Contexts as Vectors
When RankBrain first came out, there was a post published that looked at some information that might make it a little more understandable; it included some information about Geoffrey Hinton’s Thought Vectors, and there’s more about those in this post from Jennifer Slegg: RankBrain: Everything We Know About Google’s AI Algorithm.
There is a Google Open Source Blog post on Word Vectors which is closely related, titled Learning the meaning behind words, written by Tomas Mikolov, Ilya Sutskever, and Quoc Le. Ilya Sutskever was a student of Geoffry Hinton. Tomas Mikolov worked on a number of papers about word vectors while with the Google Brain team, including Efficient Estimation of Word Representations in Vector Space.
The patent spends a fair amount of time describing what it considers context vectors to be; the different domains which a word might fall into, and number of occurrences or weights for those words within those domains. It’s worth drilling down into the patent and reading about how terms can be considered context vectors that a search engine might label them as.
When a searcher enters a query into a search engine to be searched, the query may be classified within contexts, to help in selecting information in response to that query.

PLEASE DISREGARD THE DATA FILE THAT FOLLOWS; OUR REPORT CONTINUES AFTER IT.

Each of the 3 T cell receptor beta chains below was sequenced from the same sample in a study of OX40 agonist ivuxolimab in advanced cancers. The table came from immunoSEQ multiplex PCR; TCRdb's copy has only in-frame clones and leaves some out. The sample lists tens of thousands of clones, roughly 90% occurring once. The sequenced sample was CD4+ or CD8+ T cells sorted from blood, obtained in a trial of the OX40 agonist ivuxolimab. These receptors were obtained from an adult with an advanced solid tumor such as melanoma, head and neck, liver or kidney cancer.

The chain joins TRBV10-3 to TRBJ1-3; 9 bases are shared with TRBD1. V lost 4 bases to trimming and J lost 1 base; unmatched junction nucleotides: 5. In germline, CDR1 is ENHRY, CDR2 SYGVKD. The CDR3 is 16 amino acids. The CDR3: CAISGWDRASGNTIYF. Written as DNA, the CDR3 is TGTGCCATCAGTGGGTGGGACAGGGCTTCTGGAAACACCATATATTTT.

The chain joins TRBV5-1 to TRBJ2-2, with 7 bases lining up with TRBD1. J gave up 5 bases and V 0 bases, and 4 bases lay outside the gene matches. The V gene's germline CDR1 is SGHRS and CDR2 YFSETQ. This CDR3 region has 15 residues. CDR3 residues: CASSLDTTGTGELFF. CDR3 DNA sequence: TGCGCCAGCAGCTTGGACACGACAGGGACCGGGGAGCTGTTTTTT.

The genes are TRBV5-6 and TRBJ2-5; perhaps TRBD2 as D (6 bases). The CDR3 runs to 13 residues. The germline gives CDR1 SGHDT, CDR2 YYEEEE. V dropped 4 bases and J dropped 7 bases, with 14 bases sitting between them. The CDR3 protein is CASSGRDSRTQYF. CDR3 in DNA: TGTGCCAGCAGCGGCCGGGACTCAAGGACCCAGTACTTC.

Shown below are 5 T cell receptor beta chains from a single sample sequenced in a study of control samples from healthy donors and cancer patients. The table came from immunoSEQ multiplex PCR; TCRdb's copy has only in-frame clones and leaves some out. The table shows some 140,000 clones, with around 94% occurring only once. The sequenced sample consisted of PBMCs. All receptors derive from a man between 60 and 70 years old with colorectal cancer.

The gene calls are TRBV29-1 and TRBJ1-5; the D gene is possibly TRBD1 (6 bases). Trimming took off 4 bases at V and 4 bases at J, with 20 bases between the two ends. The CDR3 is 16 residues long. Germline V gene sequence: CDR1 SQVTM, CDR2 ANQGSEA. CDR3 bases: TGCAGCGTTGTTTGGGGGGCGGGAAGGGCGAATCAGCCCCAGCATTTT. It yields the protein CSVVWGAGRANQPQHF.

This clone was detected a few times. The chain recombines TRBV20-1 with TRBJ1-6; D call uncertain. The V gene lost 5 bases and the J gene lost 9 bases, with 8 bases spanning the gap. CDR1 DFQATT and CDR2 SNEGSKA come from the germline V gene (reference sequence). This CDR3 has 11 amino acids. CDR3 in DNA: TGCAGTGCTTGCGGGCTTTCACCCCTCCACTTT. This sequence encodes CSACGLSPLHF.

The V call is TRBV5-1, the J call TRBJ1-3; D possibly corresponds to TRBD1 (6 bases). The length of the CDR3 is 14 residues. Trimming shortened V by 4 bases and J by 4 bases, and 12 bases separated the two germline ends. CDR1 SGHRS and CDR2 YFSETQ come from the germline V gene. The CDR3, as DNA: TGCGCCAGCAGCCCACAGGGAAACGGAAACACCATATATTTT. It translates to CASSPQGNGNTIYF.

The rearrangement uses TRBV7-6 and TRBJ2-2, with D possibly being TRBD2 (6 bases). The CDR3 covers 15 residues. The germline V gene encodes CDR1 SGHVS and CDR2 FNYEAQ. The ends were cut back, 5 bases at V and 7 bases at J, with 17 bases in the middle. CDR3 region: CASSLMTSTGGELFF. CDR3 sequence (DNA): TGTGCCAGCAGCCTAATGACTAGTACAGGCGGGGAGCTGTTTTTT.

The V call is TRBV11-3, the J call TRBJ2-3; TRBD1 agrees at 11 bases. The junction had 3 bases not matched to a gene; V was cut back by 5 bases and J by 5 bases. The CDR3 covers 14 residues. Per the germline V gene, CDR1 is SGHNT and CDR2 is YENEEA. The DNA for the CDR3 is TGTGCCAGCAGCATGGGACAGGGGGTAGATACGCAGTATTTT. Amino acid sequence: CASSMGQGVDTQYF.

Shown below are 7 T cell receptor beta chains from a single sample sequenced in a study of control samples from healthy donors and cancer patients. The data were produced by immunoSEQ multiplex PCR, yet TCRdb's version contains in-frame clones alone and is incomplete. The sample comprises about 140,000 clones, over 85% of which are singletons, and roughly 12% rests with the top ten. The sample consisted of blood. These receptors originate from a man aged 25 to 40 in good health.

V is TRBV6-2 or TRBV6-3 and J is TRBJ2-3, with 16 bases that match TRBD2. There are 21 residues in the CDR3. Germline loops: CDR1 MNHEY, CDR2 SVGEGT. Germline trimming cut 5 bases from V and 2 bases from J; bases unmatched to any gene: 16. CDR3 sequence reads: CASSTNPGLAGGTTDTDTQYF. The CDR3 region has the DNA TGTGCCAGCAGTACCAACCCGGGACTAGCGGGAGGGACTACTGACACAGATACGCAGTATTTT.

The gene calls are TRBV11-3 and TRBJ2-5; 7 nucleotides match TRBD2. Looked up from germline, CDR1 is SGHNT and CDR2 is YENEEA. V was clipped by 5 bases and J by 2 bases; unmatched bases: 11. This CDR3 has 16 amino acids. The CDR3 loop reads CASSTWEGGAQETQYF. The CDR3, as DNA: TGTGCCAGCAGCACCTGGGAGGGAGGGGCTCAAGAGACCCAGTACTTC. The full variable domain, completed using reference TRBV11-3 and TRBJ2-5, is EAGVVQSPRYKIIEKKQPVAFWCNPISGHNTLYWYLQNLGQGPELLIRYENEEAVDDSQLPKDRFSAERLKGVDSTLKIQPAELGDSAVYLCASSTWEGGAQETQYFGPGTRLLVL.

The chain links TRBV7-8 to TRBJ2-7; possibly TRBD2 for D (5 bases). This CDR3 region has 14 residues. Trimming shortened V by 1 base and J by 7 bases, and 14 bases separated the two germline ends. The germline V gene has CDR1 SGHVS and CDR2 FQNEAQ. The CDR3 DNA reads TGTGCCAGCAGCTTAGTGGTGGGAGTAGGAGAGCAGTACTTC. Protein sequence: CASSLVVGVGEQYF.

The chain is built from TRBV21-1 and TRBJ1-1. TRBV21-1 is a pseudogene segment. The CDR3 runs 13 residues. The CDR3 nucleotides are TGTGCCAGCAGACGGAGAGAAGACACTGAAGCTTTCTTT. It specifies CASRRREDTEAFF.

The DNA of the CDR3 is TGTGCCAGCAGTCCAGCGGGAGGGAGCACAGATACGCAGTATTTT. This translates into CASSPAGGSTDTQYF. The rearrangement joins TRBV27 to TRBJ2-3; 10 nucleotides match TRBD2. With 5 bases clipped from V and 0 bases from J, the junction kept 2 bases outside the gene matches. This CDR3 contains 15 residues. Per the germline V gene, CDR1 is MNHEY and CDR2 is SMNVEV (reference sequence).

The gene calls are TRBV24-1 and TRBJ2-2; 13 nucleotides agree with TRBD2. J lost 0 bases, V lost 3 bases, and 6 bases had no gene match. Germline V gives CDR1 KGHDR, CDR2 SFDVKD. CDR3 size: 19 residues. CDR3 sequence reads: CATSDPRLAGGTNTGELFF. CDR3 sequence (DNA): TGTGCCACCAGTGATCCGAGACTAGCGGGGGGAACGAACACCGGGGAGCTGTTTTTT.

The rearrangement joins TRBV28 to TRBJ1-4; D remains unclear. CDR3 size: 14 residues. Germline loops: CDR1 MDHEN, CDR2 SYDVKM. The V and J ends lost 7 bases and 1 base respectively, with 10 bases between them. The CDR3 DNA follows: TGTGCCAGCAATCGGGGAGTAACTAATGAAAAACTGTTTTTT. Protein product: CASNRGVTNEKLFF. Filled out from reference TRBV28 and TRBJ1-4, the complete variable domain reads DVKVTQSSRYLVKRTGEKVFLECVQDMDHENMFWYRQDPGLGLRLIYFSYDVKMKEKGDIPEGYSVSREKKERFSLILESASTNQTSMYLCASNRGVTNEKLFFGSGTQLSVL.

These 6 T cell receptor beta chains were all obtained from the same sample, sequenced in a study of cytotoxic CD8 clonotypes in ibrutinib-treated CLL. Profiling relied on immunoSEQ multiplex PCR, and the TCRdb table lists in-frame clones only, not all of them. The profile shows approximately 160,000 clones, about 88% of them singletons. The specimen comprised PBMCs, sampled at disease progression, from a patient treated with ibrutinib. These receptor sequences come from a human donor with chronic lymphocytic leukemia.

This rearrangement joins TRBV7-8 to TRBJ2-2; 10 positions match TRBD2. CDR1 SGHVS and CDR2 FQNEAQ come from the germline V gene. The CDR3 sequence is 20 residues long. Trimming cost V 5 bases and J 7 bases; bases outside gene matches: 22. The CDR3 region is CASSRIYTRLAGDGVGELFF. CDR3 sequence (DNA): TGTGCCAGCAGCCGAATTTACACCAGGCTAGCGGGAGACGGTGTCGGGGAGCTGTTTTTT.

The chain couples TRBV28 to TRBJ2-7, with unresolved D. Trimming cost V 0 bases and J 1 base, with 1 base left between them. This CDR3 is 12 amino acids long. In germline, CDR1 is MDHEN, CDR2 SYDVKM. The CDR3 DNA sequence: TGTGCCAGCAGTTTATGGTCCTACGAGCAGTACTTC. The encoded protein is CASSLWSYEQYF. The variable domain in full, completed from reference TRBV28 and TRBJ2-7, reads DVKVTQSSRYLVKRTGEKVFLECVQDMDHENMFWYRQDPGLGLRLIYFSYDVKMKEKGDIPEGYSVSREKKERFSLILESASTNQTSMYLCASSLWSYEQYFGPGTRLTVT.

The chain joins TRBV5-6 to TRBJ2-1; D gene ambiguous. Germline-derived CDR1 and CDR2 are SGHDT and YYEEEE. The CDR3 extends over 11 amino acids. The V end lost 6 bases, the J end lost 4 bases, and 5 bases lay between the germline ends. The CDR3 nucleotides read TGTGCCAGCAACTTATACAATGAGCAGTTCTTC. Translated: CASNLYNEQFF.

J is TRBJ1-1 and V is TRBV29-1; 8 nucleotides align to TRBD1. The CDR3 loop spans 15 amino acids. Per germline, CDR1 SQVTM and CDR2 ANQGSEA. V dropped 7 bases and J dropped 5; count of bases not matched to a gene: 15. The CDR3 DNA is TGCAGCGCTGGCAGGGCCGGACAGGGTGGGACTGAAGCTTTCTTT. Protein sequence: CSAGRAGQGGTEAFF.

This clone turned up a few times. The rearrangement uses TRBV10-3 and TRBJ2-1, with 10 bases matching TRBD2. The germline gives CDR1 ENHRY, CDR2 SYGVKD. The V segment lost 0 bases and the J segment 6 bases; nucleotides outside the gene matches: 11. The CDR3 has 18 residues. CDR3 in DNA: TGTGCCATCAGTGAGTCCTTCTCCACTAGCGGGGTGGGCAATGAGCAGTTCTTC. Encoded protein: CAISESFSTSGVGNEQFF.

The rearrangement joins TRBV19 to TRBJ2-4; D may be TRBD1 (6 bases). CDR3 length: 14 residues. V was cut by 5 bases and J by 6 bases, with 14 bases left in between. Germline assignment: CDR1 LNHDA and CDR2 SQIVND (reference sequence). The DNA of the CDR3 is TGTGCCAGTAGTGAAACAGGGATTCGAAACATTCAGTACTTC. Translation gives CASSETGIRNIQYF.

Using a Browser Helper Object
The patent describes how it might identify different domains that might be associated with specific terms. It tells us that this might be done:
By compiling a list of domain-specific questions, it is possible to (1) specify differences between very similar domains with great precision, and (2) create a rapid way to prototype a domain that does not require many hours of an expert’s time, and can be expanded by relatively inexperienced people.
The patent also describes the use of a BHO (Browser Helper Object) in this manner:
Another slightly more complex implementation is something like a Browser Helper Object (BHO) that runs on the user’s machine and watches/categorizes all surfing activity. With this system, even non-participating sites can contribute to the picture of the user, and any clicking the user does to ad sites served by certified clicks will pick up a much more comprehensive picture.
The patent provides more details on how this contextual vector based system might work, and how data might be extracted from web pages. It is highly recommended reading if you want to get a better sense of how a context-based system might be used to index the web and to make specific information on the Web easier to improve upon most conventional keyword-based search engines.